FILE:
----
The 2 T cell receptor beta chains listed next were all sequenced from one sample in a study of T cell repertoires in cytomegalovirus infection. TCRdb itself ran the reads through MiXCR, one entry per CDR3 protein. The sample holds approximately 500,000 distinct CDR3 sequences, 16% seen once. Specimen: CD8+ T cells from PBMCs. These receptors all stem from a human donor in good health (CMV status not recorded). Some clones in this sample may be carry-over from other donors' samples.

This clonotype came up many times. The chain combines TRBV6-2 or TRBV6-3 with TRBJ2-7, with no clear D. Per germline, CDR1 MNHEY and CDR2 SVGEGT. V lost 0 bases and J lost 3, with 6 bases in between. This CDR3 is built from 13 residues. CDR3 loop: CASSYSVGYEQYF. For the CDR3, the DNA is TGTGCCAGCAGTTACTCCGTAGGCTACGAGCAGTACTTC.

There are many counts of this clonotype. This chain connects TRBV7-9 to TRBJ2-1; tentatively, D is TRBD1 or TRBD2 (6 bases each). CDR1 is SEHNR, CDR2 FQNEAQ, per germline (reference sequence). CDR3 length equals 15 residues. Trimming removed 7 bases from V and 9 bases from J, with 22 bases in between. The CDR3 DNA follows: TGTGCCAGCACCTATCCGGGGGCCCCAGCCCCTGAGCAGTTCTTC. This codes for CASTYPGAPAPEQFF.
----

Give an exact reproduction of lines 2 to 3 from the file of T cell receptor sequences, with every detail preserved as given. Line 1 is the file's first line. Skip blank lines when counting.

This clonotype came up many times. The chain combines TRBV6-2 or TRBV6-3 with TRBJ2-7, with no clear D. Per germline, CDR1 MNHEY and CDR2 SVGEGT. V lost 0 bases and J lost 3, with 6 bases in between. This CDR3 is built from 13 residues. CDR3 loop: CASSYSVGYEQYF. For the CDR3, the DNA is TGTGCCAGCAGTTACTCCGTAGGCTACGAGCAGTACTTC.

There are many counts of this clonotype. This chain connects TRBV7-9 to TRBJ2-1; tentatively, D is TRBD1 or TRBD2 (6 bases each). CDR1 is SEHNR, CDR2 FQNEAQ, per germline (reference sequence). CDR3 length equals 15 residues. Trimming removed 7 bases from V and 9 bases from J, with 22 bases in between. The CDR3 DNA follows: TGTGCCAGCACCTATCCGGGGGCCCCAGCCCCTGAGCAGTTCTTC. This codes for CASTYPGAPAPEQFF.